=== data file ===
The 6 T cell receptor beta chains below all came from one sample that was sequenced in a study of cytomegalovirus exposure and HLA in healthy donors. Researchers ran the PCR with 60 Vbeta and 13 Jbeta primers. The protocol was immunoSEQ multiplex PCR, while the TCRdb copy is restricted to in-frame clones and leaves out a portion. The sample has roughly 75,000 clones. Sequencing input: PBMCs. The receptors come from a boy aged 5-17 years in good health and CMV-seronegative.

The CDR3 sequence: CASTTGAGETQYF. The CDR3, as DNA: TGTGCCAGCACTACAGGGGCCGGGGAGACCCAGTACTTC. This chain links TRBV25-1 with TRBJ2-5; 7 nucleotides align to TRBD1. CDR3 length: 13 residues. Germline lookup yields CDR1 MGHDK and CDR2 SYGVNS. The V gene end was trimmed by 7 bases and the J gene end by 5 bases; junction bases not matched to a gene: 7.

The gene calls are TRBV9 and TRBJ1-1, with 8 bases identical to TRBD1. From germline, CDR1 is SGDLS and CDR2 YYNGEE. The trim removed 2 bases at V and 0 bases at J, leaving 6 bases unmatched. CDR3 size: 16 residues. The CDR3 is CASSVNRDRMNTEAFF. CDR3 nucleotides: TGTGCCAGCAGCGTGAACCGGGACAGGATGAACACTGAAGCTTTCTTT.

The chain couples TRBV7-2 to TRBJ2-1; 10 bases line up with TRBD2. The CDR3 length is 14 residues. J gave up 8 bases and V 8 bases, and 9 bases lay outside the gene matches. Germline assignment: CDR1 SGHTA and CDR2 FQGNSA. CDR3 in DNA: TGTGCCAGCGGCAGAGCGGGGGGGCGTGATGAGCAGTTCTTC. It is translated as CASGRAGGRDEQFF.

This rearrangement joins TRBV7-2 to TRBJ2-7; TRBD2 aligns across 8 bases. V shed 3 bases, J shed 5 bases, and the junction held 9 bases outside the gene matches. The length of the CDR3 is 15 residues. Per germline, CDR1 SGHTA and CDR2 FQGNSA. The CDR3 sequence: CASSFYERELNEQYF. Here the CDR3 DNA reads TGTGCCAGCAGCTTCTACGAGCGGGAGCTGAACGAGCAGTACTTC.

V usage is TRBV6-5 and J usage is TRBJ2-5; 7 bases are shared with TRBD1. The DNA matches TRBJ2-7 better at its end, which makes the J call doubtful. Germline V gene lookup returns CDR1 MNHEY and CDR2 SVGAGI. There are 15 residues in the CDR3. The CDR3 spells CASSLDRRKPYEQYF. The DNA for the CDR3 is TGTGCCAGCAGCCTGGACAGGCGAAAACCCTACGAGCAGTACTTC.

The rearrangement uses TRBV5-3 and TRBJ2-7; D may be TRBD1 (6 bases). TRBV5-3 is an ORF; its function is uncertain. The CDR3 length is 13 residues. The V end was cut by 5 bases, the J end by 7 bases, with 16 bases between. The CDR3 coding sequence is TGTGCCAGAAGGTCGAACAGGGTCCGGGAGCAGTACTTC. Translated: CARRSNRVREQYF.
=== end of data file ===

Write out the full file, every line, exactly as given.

The 6 T cell receptor beta chains below all came from one sample that was sequenced in a study of cytomegalovirus exposure and HLA in healthy donors. Researchers ran the PCR with 60 Vbeta and 13 Jbeta primers. The protocol was immunoSEQ multiplex PCR, while the TCRdb copy is restricted to in-frame clones and leaves out a portion. The sample has roughly 75,000 clones. Sequencing input: PBMCs. The receptors come from a boy aged 5-17 years in good health and CMV-seronegative.

The CDR3 sequence: CASTTGAGETQYF. The CDR3, as DNA: TGTGCCAGCACTACAGGGGCCGGGGAGACCCAGTACTTC. This chain links TRBV25-1 with TRBJ2-5; 7 nucleotides align to TRBD1. CDR3 length: 13 residues. Germline lookup yields CDR1 MGHDK and CDR2 SYGVNS. The V gene end was trimmed by 7 bases and the J gene end by 5 bases; junction bases not matched to a gene: 7.

The gene calls are TRBV9 and TRBJ1-1, with 8 bases identical to TRBD1. From germline, CDR1 is SGDLS and CDR2 YYNGEE. The trim removed 2 bases at V and 0 bases at J, leaving 6 bases unmatched. CDR3 size: 16 residues. The CDR3 is CASSVNRDRMNTEAFF. CDR3 nucleotides: TGTGCCAGCAGCGTGAACCGGGACAGGATGAACACTGAAGCTTTCTTT.

The chain couples TRBV7-2 to TRBJ2-1; 10 bases line up with TRBD2. The CDR3 length is 14 residues. J gave up 8 bases and V 8 bases, and 9 bases lay outside the gene matches. Germline assignment: CDR1 SGHTA and CDR2 FQGNSA. CDR3 in DNA: TGTGCCAGCGGCAGAGCGGGGGGGCGTGATGAGCAGTTCTTC. It is translated as CASGRAGGRDEQFF.

This rearrangement joins TRBV7-2 to TRBJ2-7; TRBD2 aligns across 8 bases. V shed 3 bases, J shed 5 bases, and the junction held 9 bases outside the gene matches. The length of the CDR3 is 15 residues. Per germline, CDR1 SGHTA and CDR2 FQGNSA. The CDR3 sequence: CASSFYERELNEQYF. Here the CDR3 DNA reads TGTGCCAGCAGCTTCTACGAGCGGGAGCTGAACGAGCAGTACTTC.

V usage is TRBV6-5 and J usage is TRBJ2-5; 7 bases are shared with TRBD1. The DNA matches TRBJ2-7 better at its end, which makes the J call doubtful. Germline V gene lookup returns CDR1 MNHEY and CDR2 SVGAGI. There are 15 residues in the CDR3. The CDR3 spells CASSLDRRKPYEQYF. The DNA for the CDR3 is TGTGCCAGCAGCCTGGACAGGCGAAAACCCTACGAGCAGTACTTC.

The rearrangement uses TRBV5-3 and TRBJ2-7; D may be TRBD1 (6 bases). TRBV5-3 is an ORF; its function is uncertain. The CDR3 length is 13 residues. The V end was cut by 5 bases, the J end by 7 bases, with 16 bases between. The CDR3 coding sequence is TGTGCCAGAAGGTCGAACAGGGTCCGGGAGCAGTACTTC. Translated: CARRSNRVREQYF.